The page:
The implementation of a vaccine program in the 1940s and 1950s based on diphtheria toxoid had nearly eliminated diphtheria in developing countries. However, recent outbreaks of diphtheria have been reported in countries like Russia, in newly independent states of the former Soviet Union, and in poor socio-economically disadvantaged groups living in crowded conditions in Europe and the US , . One reason for the re-emergence of epidemics in countries where immunization have been performed has been explained by a lack of exposure to toxigenic strains of diphtheria necessary for the boost and maintenance of immunity against this pathogen . It is well documented that the level of immunity declines in late childhood and adolescence, and some serological surveys demonstrated that more than 50% of adults lack immunity to DT in some industrialized countries , , . The introduction of a new biotype of toxigenic C. diphtheriae could also be a factor in the re-emergence of diphtheria , . It is now admitted that a lack of immunity against diphtheria in adults represents a potential threat that could lead to the development of epidemics in industrialized countries , .
The molecular target of DT, ETA and cholix toxin is the diphthamide residue whose biosynthesis consists of stepwise modifications of a histidine residue present at position 715 (699 in yeast) –. Five proteins named Dph1 to Dph5 are involved in this process in yeast and eukaryotic cells –. The chemical transformation into diphthamide requires three successive biochemical reactions starting with the transfer of a 3-amino-3-carboxypropyl from AdoMet to the imidazole C-2 of the histidine residue . Studies in yeast and Chinese hamster ovary (CHO) cells indicated that Dph1 to Dph4 are implicated in the first biochemical transformation –. More recently, WDR85 was identified as the fifth protein involved in the first step of diphthamide formation . In the second step, Dph5 is involved in the trymethylation of the diphthamide intermediate  and, up to now, no protein involved in the last step of the diphthamide biosynthesis has been identified. Diphthamide can be found in all eukaryotic organisms and in archaebacteria except eubacteria, suggesting a relevant role in cell physiology , . The diphthamide residue is located at the tip of a domain loop in EF2 that mimics the anticodon loop of a tRNA. It has been suggested that diphthamide stabilizes the tRNA-anticodon-mRNA-codon interaction and is necessary to maintain the translation reading frame , . Nevertheless, except for yeast Dph3 mutants, the other yeast and CHO cell lines deficient in some of the Dph genes do not show distinctive phenotypes except for DT and ETA resistance , , . We thus reasoned that the blockade of diphthamide formation could be an efficient therapeutic strategy for treating P. aeruginosa or C. diphtheriae infections.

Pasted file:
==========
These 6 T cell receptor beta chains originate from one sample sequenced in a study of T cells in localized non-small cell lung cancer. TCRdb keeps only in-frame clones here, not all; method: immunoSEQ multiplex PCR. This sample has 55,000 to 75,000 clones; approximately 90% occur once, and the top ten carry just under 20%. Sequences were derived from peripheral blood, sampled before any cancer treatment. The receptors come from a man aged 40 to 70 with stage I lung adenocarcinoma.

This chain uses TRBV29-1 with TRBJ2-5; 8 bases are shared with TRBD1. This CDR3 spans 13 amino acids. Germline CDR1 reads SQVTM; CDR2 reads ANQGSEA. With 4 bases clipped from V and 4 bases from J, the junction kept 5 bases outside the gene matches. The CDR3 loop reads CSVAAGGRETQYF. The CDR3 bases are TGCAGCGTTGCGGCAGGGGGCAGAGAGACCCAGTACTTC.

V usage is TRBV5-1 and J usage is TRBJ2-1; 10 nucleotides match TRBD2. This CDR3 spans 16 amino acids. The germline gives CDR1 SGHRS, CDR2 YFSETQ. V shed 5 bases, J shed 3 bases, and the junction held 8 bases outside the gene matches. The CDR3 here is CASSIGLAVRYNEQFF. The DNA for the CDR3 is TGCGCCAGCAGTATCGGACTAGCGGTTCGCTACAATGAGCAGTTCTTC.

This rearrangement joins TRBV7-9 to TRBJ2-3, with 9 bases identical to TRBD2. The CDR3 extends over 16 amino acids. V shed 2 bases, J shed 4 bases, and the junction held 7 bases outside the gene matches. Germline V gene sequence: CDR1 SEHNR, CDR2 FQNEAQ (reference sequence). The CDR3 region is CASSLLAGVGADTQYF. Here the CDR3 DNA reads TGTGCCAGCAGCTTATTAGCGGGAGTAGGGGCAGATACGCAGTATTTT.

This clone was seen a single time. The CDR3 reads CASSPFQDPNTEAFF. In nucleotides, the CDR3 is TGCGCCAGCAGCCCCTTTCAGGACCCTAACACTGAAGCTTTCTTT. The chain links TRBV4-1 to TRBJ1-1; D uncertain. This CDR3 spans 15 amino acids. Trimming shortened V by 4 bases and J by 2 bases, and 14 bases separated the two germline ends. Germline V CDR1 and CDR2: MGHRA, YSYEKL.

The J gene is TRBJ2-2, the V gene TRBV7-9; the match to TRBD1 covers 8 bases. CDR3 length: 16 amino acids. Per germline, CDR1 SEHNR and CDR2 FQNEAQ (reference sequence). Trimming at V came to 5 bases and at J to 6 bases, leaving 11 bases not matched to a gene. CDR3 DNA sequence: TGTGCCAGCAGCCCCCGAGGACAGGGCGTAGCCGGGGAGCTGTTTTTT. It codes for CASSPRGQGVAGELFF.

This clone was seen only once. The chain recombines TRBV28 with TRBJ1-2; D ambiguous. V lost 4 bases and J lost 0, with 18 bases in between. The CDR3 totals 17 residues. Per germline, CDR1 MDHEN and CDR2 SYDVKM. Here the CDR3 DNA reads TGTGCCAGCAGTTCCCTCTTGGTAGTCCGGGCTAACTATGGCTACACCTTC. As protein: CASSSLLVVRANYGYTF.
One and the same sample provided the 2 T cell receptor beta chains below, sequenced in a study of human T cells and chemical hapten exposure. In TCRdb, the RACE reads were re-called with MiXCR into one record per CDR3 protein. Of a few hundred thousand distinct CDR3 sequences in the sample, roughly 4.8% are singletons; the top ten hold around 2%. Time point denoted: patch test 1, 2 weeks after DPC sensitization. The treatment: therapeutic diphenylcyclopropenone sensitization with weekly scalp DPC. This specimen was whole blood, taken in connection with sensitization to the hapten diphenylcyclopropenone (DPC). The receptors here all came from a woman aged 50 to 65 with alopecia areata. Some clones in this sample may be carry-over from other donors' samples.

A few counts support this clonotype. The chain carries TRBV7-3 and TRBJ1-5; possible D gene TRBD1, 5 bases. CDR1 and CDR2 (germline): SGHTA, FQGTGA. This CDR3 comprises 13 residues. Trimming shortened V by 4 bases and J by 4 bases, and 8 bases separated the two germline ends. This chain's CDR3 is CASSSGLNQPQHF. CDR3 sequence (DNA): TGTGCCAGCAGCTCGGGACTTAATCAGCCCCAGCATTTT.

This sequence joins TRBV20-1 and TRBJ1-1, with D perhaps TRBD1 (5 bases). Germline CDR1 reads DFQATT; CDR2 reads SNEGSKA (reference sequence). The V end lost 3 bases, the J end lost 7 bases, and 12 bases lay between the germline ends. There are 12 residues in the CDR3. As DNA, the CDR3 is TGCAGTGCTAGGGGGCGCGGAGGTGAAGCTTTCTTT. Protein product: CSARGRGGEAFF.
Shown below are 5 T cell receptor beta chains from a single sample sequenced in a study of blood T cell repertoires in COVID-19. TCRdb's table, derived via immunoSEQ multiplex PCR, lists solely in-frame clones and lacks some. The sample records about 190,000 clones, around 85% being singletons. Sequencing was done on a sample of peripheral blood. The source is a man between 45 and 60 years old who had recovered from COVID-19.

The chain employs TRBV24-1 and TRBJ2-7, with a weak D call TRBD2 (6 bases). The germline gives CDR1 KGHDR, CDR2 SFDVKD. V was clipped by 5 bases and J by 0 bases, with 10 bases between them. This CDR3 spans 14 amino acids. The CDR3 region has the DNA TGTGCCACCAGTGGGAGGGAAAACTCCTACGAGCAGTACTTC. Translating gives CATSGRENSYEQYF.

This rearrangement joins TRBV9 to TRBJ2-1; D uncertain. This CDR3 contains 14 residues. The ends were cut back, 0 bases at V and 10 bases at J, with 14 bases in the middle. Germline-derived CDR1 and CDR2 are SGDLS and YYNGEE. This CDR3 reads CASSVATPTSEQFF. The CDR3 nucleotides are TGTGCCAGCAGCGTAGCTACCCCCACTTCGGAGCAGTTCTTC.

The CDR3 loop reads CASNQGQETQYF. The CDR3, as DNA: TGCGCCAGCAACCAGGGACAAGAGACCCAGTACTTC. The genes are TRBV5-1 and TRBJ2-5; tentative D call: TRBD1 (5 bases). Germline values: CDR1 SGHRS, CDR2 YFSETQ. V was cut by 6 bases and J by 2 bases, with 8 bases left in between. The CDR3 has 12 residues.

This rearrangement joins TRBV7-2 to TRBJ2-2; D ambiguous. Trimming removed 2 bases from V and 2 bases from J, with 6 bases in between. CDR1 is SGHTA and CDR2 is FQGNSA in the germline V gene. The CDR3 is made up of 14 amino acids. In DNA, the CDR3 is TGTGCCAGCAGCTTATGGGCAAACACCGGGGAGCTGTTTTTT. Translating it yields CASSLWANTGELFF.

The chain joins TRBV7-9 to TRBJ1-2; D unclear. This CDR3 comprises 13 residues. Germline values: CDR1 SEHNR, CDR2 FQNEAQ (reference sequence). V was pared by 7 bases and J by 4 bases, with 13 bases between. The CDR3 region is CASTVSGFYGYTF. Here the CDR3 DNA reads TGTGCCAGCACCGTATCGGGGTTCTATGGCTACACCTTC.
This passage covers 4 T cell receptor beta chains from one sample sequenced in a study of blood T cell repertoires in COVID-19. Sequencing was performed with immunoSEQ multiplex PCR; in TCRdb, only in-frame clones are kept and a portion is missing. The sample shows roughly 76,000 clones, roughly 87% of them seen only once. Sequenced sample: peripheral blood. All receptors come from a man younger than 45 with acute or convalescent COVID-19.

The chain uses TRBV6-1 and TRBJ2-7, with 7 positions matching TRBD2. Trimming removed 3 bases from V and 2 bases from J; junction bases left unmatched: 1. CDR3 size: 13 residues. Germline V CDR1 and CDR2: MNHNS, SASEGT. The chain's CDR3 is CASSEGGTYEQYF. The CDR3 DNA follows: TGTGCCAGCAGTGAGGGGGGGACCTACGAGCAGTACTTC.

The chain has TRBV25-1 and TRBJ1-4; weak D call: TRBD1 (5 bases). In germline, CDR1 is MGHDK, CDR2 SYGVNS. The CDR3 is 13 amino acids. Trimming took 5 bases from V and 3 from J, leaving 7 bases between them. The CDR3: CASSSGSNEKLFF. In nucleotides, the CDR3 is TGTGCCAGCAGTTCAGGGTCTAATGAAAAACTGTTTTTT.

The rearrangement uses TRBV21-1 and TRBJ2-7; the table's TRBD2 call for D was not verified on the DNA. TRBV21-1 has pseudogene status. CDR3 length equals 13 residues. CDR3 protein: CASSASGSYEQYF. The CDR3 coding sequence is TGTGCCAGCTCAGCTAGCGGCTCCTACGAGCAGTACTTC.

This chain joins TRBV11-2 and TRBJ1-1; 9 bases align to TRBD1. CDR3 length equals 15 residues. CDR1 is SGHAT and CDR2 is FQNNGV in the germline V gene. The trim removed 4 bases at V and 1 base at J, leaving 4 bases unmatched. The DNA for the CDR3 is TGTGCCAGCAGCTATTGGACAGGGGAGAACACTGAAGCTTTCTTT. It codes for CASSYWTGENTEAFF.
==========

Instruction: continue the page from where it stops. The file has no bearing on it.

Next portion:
Dph1 and Dph2 interact in vivo in yeast as well as in eukaryotic cells, and it has also been suggested that these two proteins could be part of a catalytic complex involved in the first step of diphthamide synthesis , . We then hypothesized that it could be possible to generate a mutant of Dph1 or Dph2 that could inhibit in a dominant manner the formation of diphthamide. We report in this study the identification of a C-terminal deletion mutant of Dph2 that could completely protect cells against the toxicity of DT and ETA.
A C-terminal Dph2 Deletion Mutant Protects Cells Against DT Toxicity
Deletion mutants of Dph2 were generated in order to create a dominant negative protein that could block the first step of diphthamide formation. First, the hamster Dph2 cDNA gene was cloned by PCR amplification using degenerated primers based on the mouse and the human sequence. A strong homology was found with the mouse and human Dph2 nucleotide sequence with 89% and 82% identity, respectively. Three deletion mutants were constructed: a 158 amino acid N-terminal deletion mutant; Dph2(N-), a 91 amino acid C-terminal deletion mutant; Dph2(C-), and a 16 amino acid deletion mutant between residues 160–176; Dph2(Z-) (Fig. 1A). The Dph2(Z-) mutant was designed using the “PROSITE” program that identified a putative leucine zipper motif between residues 160–181 . These mutants were then transfected into TE671 cells followed by DT selection. All the cells transfected with the N- and the Z-deletion mutants were killed by DT, like the untransfected control cells. On the contrary, the plate transfected with Dph2(C-) gave rise to a high number of DT-resistant colonies, indicating that this mutant was able to protect cells against DT toxicity (Fig. 1B). Similar results were also obtained with other human cell lines and CHO cells (data not shown). We are also in the process of defining the shortest deletion mutant that could confer resistance to DT and ETA: preliminary results indicate that the same human Dph2 deletion mutant is functional but not a shorter version with a 133 amino acid deletion (data not shown).